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Deadly rocket attack targets Iraqi base used by international forces

At least two Americans and one British soldier killed and others injured in attack on Camp Taji north of Baghdad
Camp Taji, located just north of Baghdad, has been used as a training base for a number of years (File/AFP)

A rocket attack targeting a base used by international forces in Iraq has killed at least three people, including two Americans and one British soldier, and injured about a dozen others, according to US defence officials.

The attack occurred on Wednesday evening at the Camp Taji base north of Baghdad which is used by forces deployed in Iraq as part of an international coalition fighting against the Islamic State (IS) group.

Myles Caggins, a spokesman for the US-led coalition in Iraq, said on Twitter that 15 small rockets hit Iraq's Camp Taji hosting coalition troops at 7:15 pm local time.

"Assessment and investigation ongoing," Caggins said. 

The attack was the deadliest strike on an installation in Iraq hosting foreign troops in several years. It comes after a spate of rocket attacks in recent weeks targeting US troops across Iraq as well as the US embassy in Baghdad. 

There was no immediate claim of responsibility, but Washington has blamed Iran-backed factions for similar attacks.

The US military said in a statement that the Iraqi military found a pick-up truck with a rocket launcher mounted in the back and three rockets still in the chambers.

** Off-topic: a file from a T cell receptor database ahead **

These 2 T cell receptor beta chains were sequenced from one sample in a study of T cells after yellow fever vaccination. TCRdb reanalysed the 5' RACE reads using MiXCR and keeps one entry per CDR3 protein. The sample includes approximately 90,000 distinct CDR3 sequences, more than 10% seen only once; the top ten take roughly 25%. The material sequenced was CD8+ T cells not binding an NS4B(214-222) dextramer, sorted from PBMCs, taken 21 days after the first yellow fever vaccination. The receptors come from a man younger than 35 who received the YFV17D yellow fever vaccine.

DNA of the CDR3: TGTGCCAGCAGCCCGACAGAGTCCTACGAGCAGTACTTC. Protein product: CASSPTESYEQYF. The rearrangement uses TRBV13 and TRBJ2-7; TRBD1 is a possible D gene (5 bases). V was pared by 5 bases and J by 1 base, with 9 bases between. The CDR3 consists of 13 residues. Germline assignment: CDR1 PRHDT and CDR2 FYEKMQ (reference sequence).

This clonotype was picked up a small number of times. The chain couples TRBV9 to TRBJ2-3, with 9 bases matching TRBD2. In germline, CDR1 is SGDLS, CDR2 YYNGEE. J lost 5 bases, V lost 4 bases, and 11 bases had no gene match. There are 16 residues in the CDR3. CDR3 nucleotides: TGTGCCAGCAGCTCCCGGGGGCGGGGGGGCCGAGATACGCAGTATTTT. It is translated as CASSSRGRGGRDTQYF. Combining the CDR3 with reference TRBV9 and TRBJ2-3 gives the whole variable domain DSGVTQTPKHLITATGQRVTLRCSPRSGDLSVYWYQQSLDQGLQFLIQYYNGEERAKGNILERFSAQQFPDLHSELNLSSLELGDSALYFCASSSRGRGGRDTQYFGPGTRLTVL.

Tension between Iran and the administration of US President Donald Trump has mostly played out on Iraqi soil in recent months.

The United States killed top Iranian commander Qassem Soleimani and Iraqi paramilitary chief Abu Mahdi al-Muhandis in a drone strike in Baghdad in January.

Iran launched its first direct missile attacks on two bases hosting US forces in response, though nobody was killed in the attacks.

Camp Taji has been used as a training base for a number of years. There are as many as 6,000 US troops in Iraq, training and advising Iraqi forces and conducting counter-terrorism missions.

The US leads an international coalition, comprised of dozens of countries and thousands of soldiers, formed in Iraq in 2014 to confront the Islamic State group (IS), that Baghdad declared defeated in late 2017. 

While IS has lost its territory, sleeper cells remain capable of carrying out attacks.

The Iraqi parliament voted to expel all foreign soldiers from the country in the wake of the killing of Soleimani, a decision that must be executed by the government. 

The outgoing government, which resigned in December in the face of mass protests, has yet to be replaced due to a lack of agreement in parliament, one of the most divided in Iraq's recent history.